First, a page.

In the Garden:
Southern California Coastal & Inland Valleys
November, 2010
Regional Report

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3612

Kale that never bolted during the summer is now again full of tender leaves.

Great Rain!

Yeah for last month's considerable rain- more than 2.5 inches in my garden that I won't have to pay for! It revitalized several of my tomato plants so they're now 7 feet tall and 4 feet around, with vigorous new foliage and lots of blossoms.

Years ago I'd given up trying to nurture my tomatoes into winter production. I'd trimmed back the plants to their bottom-most new shoots and did get tomatoes for the end-of-the-year holidays, but they were pretty insipid- no better than store-bought, which I never purchased anyway. So, I determined not to waste the garden space on struggling with out-of-season efforts. Instead I shifted to in-season delights like lettuce, cilantro, parsley and all the Brassicas and greens.

But this year's tomatoes look so good, I'll see what results. I only have 4 plants, so I still have lots of space left to go for the cool-weather lovers.

I'll even try Brussels sprouts this year, for the first time, in among my "usual suspects"- 10 kinds of lettuce, 3 kinds of kale, 3 kinds of collards, and lots of kohlrabi.

Two of last spring's kale plants produced all spring and summer- lacinata (also called Dinosaur) and curly- and are again full of fresh green leaves, ready for my favorite winter dish of sauteed garlic, leeks, parsley and greens, tossed with feta or cotija cheese and firm tofu cubes, and served over whole wheat pasta. Yum!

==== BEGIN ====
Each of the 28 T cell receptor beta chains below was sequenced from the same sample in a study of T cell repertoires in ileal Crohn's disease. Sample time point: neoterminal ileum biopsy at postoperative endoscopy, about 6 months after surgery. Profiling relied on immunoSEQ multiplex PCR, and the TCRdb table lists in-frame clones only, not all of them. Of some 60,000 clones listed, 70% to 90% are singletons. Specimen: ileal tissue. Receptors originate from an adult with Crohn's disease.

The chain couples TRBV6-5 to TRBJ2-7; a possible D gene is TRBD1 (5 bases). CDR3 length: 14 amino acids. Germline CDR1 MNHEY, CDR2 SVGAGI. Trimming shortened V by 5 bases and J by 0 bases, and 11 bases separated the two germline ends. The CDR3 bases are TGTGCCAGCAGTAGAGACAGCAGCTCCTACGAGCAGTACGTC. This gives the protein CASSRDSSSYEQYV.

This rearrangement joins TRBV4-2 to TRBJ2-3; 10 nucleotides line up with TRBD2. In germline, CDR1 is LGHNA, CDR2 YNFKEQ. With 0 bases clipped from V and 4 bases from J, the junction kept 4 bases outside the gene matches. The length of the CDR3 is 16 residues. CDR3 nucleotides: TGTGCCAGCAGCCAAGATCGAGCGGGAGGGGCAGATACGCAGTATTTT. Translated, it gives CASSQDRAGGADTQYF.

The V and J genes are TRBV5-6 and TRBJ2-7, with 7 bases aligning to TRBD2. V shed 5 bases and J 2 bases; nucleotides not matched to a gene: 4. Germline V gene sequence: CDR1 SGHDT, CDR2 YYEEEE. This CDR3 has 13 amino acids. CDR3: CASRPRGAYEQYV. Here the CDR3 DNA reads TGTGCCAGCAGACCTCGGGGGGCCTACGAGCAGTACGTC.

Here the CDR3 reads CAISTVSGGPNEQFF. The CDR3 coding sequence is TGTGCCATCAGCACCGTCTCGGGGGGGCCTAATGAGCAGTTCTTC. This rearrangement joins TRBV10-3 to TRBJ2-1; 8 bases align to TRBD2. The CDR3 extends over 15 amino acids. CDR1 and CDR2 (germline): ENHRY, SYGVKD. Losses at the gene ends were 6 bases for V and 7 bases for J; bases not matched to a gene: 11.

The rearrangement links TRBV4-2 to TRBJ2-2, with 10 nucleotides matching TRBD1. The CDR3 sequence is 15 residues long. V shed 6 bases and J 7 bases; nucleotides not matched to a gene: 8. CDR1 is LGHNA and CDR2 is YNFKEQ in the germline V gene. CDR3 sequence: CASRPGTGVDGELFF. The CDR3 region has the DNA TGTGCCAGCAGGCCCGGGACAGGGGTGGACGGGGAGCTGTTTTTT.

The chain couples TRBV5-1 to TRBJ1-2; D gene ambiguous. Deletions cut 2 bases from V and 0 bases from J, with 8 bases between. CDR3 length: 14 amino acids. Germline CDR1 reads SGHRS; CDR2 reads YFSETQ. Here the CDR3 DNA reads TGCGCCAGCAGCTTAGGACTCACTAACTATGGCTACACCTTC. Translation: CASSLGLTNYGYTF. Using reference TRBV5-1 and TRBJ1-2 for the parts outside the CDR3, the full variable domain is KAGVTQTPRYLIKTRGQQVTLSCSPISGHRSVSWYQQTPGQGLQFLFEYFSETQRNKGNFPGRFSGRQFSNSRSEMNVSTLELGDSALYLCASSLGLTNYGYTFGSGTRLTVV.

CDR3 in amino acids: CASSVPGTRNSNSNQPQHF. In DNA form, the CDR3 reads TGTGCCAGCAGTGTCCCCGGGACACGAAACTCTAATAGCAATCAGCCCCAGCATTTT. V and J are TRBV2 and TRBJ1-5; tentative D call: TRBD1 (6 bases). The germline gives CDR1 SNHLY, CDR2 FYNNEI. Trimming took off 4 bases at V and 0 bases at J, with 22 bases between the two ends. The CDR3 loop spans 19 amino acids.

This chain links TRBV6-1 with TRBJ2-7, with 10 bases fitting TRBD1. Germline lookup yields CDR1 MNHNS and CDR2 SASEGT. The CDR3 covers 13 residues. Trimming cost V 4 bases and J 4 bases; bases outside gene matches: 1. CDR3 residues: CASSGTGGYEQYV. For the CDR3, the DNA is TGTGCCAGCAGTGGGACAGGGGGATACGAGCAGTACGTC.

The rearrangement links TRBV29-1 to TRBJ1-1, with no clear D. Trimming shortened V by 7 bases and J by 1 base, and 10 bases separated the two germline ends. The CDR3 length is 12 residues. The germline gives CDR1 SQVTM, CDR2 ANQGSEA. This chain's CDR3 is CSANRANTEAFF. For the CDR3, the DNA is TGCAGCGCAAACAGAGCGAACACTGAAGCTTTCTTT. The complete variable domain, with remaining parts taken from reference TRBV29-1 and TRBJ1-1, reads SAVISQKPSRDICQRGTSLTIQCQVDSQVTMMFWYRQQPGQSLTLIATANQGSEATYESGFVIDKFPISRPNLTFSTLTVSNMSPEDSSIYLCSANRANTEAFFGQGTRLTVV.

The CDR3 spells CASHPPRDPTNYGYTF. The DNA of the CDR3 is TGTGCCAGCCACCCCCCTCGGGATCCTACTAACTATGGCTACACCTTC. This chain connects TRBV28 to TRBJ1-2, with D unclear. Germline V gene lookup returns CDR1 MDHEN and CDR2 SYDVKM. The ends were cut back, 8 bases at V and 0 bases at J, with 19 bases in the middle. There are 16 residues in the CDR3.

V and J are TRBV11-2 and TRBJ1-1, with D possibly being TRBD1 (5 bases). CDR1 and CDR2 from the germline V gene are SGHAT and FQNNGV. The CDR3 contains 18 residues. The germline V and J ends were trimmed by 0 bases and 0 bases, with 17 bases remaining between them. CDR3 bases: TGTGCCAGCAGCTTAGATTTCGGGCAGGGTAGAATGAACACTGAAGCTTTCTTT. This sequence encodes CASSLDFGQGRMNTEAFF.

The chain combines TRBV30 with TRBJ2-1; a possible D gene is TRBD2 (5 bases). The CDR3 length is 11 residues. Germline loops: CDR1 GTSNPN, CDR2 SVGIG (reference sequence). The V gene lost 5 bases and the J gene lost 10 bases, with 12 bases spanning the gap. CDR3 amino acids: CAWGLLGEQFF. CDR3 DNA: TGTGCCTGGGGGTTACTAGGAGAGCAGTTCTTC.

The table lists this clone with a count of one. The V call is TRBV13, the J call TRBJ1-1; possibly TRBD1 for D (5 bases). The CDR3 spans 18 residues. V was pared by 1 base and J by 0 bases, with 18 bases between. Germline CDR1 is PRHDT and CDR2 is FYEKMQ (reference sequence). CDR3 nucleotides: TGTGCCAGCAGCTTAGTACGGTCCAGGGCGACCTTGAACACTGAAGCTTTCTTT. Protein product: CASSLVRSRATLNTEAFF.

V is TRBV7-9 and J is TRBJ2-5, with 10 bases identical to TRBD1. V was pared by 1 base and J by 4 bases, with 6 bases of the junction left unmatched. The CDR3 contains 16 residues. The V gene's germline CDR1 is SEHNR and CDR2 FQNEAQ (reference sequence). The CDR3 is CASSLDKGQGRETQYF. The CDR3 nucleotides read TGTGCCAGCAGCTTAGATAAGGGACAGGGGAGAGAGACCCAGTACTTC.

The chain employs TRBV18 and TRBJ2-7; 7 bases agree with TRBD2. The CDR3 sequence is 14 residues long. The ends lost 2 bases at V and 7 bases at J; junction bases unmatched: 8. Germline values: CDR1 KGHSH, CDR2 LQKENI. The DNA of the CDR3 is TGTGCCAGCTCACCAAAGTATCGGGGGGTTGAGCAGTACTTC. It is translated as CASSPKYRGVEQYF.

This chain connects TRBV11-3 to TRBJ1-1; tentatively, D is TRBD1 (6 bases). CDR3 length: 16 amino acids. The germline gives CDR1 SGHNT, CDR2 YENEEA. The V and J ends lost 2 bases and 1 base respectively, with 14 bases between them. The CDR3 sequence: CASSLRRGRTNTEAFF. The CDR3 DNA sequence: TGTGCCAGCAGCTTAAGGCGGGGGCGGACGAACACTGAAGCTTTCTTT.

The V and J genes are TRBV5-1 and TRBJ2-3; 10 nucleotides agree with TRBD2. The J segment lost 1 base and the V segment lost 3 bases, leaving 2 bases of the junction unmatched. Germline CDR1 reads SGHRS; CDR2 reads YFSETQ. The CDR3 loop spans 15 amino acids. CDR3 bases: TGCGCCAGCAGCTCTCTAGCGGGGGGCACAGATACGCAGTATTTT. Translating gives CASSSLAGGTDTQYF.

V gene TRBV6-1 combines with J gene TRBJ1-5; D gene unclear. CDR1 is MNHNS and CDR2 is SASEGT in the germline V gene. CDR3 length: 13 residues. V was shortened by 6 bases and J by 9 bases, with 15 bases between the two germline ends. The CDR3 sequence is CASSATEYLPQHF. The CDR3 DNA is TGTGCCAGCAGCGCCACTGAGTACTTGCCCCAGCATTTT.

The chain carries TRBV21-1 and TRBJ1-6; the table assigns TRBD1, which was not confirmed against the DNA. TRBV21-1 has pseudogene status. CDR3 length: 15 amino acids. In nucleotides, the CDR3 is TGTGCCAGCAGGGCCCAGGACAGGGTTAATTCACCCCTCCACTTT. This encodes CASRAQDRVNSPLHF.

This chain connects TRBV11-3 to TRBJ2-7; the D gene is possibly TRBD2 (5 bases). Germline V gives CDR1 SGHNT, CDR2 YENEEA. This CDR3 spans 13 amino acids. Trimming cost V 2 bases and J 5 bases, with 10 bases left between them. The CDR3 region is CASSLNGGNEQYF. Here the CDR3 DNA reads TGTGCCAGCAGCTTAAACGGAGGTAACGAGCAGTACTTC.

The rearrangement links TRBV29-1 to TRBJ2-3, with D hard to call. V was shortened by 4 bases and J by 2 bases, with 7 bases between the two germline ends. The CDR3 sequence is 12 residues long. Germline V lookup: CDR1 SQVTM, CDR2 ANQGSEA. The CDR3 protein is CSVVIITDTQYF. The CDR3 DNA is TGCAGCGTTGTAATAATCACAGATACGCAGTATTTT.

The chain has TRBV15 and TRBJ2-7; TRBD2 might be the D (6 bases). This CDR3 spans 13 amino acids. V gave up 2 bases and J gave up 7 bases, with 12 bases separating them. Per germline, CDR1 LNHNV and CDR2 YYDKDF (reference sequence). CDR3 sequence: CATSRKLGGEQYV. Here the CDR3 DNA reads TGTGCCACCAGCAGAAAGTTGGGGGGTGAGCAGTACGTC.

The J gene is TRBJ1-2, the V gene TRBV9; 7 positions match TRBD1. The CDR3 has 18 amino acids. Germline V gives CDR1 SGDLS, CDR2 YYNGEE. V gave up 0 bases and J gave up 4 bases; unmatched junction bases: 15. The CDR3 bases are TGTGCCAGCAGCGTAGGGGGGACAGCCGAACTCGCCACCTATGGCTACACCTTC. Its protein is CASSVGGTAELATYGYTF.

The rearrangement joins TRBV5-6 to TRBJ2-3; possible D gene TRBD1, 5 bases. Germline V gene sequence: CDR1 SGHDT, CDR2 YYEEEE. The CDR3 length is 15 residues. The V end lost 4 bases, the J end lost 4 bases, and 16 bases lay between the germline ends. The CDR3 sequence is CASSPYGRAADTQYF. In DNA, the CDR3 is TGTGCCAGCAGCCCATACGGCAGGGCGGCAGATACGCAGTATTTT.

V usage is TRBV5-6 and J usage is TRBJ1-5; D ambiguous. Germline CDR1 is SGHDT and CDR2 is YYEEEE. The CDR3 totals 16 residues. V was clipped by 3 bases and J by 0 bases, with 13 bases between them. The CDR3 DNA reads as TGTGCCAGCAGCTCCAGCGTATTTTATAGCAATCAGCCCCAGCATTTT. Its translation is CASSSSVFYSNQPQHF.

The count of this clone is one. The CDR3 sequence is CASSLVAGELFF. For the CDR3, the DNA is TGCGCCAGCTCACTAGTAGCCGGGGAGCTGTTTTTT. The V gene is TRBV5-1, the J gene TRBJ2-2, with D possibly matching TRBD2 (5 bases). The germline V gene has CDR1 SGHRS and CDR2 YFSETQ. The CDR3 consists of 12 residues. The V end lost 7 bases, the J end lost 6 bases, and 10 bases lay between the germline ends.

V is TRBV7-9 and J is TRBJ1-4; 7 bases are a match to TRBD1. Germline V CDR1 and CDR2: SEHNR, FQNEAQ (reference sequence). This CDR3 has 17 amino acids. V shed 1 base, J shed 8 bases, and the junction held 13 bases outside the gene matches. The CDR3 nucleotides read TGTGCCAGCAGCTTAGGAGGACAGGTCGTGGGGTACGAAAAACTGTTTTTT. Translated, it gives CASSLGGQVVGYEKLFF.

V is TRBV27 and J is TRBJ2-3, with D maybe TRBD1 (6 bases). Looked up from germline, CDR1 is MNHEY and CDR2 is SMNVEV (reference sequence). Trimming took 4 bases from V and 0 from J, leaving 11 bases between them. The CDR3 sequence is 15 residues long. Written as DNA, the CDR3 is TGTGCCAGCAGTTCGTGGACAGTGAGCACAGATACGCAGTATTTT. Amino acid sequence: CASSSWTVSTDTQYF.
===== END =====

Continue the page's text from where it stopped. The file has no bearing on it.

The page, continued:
Kohlrabi is my yearly homage to my childhood. My folks brought seed from their Austrian childhood, and we grew them every year. I loved its "whirlybird flying saucer" look, with its globe standing up from the soil and extended leaves like it was about to launch itself. I also loved its sweet crunch when still barely more than an inch in diameter. When I started gardening on my own, I added the purple to my "airport" crop, and loved the color contrast of the lime green interior and red-purple casing.

I won't bother with mustards this year, though, since I tried 5 kinds last year and found even the young leaves too strongly flavored and too hot for my tastes. The giant red's color is a brilliantly beautiful addition in the garden, however, so I'll grow it just as an ornamental.


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